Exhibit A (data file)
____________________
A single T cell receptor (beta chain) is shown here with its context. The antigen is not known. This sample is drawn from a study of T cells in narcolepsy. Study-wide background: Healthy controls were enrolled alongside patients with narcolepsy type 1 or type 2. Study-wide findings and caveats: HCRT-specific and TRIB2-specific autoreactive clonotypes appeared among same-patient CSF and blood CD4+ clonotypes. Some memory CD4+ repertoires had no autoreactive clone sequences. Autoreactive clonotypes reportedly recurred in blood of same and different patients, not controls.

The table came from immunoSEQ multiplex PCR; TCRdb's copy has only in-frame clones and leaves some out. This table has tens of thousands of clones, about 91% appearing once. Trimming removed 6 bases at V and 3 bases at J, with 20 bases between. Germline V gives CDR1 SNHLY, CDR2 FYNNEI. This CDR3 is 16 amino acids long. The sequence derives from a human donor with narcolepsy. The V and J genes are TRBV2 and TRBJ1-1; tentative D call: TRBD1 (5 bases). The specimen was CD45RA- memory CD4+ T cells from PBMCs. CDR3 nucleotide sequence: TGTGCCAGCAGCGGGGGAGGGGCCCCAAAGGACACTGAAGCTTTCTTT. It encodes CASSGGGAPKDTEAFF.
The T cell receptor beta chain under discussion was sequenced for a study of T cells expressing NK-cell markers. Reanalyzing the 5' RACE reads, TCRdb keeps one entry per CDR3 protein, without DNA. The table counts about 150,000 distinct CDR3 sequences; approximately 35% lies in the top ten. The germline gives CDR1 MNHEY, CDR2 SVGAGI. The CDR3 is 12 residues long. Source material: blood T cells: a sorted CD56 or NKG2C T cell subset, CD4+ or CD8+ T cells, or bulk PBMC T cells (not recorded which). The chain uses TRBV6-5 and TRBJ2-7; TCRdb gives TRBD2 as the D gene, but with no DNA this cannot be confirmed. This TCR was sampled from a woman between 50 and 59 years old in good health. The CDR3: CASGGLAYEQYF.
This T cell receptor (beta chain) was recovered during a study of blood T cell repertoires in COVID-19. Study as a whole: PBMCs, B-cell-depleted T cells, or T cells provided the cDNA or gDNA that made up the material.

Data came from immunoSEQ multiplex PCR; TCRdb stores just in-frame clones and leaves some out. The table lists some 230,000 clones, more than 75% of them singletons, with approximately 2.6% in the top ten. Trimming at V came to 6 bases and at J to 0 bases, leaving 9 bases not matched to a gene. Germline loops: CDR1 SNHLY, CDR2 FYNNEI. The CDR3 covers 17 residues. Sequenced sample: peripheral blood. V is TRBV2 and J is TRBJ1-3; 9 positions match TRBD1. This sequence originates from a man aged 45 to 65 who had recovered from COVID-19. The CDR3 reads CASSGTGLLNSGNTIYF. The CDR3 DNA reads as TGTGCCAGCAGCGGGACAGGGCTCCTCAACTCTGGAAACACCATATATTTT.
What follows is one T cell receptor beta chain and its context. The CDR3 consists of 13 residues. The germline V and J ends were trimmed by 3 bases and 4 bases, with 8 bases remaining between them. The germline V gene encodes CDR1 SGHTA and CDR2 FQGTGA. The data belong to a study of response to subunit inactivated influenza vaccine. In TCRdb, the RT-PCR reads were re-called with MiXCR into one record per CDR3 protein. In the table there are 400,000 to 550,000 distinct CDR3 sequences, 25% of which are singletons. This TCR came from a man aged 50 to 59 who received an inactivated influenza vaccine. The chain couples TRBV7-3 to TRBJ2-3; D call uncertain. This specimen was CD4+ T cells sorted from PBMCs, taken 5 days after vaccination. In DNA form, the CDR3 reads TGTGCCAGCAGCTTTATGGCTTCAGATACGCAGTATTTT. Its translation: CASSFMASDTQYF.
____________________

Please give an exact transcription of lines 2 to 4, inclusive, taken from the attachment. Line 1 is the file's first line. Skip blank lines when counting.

The table came from immunoSEQ multiplex PCR; TCRdb's copy has only in-frame clones and leaves some out. This table has tens of thousands of clones, about 91% appearing once. Trimming removed 6 bases at V and 3 bases at J, with 20 bases between. Germline V gives CDR1 SNHLY, CDR2 FYNNEI. This CDR3 is 16 amino acids long. The sequence derives from a human donor with narcolepsy. The V and J genes are TRBV2 and TRBJ1-1; tentative D call: TRBD1 (5 bases). The specimen was CD45RA- memory CD4+ T cells from PBMCs. CDR3 nucleotide sequence: TGTGCCAGCAGCGGGGGAGGGGCCCCAAAGGACACTGAAGCTTTCTTT. It encodes CASSGGGAPKDTEAFF.
The T cell receptor beta chain under discussion was sequenced for a study of T cells expressing NK-cell markers. Reanalyzing the 5' RACE reads, TCRdb keeps one entry per CDR3 protein, without DNA. The table counts about 150,000 distinct CDR3 sequences; approximately 35% lies in the top ten. The germline gives CDR1 MNHEY, CDR2 SVGAGI. The CDR3 is 12 residues long. Source material: blood T cells: a sorted CD56 or NKG2C T cell subset, CD4+ or CD8+ T cells, or bulk PBMC T cells (not recorded which). The chain uses TRBV6-5 and TRBJ2-7; TCRdb gives TRBD2 as the D gene, but with no DNA this cannot be confirmed. This TCR was sampled from a woman between 50 and 59 years old in good health. The CDR3: CASGGLAYEQYF.
This T cell receptor (beta chain) was recovered during a study of blood T cell repertoires in COVID-19. Study as a whole: PBMCs, B-cell-depleted T cells, or T cells provided the cDNA or gDNA that made up the material.